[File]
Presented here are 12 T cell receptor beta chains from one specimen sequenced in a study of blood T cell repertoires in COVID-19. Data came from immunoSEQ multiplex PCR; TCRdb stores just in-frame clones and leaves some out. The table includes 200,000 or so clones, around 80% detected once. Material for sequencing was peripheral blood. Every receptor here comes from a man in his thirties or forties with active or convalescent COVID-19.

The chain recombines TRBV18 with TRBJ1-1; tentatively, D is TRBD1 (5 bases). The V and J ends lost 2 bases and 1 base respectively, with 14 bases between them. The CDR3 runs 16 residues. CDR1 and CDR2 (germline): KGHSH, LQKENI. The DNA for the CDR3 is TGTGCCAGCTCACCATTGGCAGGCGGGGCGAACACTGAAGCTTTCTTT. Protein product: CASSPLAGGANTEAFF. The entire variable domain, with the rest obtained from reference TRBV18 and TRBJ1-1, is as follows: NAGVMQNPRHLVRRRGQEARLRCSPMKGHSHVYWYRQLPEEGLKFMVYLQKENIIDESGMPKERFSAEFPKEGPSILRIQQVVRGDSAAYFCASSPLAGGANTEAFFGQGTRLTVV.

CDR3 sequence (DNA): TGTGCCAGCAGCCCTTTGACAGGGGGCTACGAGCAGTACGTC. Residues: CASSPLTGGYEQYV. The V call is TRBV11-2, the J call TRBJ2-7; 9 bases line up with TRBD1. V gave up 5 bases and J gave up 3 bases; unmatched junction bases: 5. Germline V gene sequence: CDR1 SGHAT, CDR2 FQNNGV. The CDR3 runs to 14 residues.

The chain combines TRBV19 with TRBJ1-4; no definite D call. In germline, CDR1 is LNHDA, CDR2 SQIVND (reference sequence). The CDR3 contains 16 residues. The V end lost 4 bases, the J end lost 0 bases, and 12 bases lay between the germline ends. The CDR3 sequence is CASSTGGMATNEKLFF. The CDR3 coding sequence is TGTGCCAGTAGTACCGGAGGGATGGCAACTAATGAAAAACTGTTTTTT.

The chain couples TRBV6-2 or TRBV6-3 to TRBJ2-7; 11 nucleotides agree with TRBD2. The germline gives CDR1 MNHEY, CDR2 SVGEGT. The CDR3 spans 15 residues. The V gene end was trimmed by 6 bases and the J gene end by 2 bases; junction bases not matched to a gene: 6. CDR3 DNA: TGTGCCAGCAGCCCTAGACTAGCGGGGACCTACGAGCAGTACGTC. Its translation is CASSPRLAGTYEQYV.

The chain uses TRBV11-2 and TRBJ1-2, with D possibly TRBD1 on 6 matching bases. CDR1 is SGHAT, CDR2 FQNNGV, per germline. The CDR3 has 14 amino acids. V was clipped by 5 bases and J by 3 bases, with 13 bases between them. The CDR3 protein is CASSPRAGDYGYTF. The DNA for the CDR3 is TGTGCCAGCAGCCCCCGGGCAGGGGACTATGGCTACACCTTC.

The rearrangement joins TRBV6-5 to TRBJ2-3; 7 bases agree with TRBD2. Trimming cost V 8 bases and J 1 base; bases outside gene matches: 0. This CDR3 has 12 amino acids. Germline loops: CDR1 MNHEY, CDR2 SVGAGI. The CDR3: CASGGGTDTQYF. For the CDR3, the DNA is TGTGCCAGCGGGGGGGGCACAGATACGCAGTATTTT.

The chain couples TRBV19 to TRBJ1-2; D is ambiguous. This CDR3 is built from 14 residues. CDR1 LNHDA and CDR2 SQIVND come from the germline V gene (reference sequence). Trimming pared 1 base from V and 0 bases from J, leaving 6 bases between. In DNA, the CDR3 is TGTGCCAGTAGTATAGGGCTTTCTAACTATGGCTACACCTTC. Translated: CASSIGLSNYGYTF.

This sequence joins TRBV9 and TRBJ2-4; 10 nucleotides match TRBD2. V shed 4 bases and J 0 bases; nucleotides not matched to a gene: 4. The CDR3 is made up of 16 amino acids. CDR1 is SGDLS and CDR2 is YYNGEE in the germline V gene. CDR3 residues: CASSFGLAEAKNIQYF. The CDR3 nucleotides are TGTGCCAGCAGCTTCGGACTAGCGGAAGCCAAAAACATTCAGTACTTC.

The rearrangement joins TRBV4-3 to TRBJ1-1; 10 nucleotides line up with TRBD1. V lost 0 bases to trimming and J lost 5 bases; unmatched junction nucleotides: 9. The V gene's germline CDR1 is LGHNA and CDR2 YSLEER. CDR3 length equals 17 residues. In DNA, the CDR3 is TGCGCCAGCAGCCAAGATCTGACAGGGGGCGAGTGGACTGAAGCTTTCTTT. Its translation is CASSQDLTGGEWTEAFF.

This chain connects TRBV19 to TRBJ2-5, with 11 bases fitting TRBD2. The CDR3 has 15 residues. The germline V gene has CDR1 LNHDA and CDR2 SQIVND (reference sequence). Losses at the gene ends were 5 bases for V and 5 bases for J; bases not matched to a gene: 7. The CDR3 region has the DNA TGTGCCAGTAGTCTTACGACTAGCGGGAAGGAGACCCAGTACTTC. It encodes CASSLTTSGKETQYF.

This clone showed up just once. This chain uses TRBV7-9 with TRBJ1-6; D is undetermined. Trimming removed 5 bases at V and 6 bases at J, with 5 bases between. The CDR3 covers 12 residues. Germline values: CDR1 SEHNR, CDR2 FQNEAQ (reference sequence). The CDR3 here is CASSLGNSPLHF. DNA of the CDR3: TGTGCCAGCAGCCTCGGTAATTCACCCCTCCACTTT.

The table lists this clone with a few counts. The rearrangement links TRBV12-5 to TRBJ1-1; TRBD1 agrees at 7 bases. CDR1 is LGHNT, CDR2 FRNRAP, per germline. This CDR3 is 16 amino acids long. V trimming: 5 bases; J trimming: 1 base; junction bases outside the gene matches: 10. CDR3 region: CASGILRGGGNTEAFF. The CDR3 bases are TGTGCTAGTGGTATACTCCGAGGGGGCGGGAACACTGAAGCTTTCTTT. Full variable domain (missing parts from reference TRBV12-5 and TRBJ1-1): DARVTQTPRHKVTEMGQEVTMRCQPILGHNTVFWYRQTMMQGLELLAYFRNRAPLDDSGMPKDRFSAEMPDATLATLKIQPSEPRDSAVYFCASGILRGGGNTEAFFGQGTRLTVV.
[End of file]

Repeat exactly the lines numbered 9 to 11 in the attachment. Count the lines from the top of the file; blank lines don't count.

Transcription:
This sequence joins TRBV9 and TRBJ2-4; 10 nucleotides match TRBD2. V shed 4 bases and J 0 bases; nucleotides not matched to a gene: 4. The CDR3 is made up of 16 amino acids. CDR1 is SGDLS and CDR2 is YYNGEE in the germline V gene. CDR3 residues: CASSFGLAEAKNIQYF. The CDR3 nucleotides are TGTGCCAGCAGCTTCGGACTAGCGGAAGCCAAAAACATTCAGTACTTC.

The rearrangement joins TRBV4-3 to TRBJ1-1; 10 nucleotides line up with TRBD1. V lost 0 bases to trimming and J lost 5 bases; unmatched junction nucleotides: 9. The V gene's germline CDR1 is LGHNA and CDR2 YSLEER. CDR3 length equals 17 residues. In DNA, the CDR3 is TGCGCCAGCAGCCAAGATCTGACAGGGGGCGAGTGGACTGAAGCTTTCTTT. Its translation is CASSQDLTGGEWTEAFF.

This chain connects TRBV19 to TRBJ2-5, with 11 bases fitting TRBD2. The CDR3 has 15 residues. The germline V gene has CDR1 LNHDA and CDR2 SQIVND (reference sequence). Losses at the gene ends were 5 bases for V and 5 bases for J; bases not matched to a gene: 7. The CDR3 region has the DNA TGTGCCAGTAGTCTTACGACTAGCGGGAAGGAGACCCAGTACTTC. It encodes CASSLTTSGKETQYF.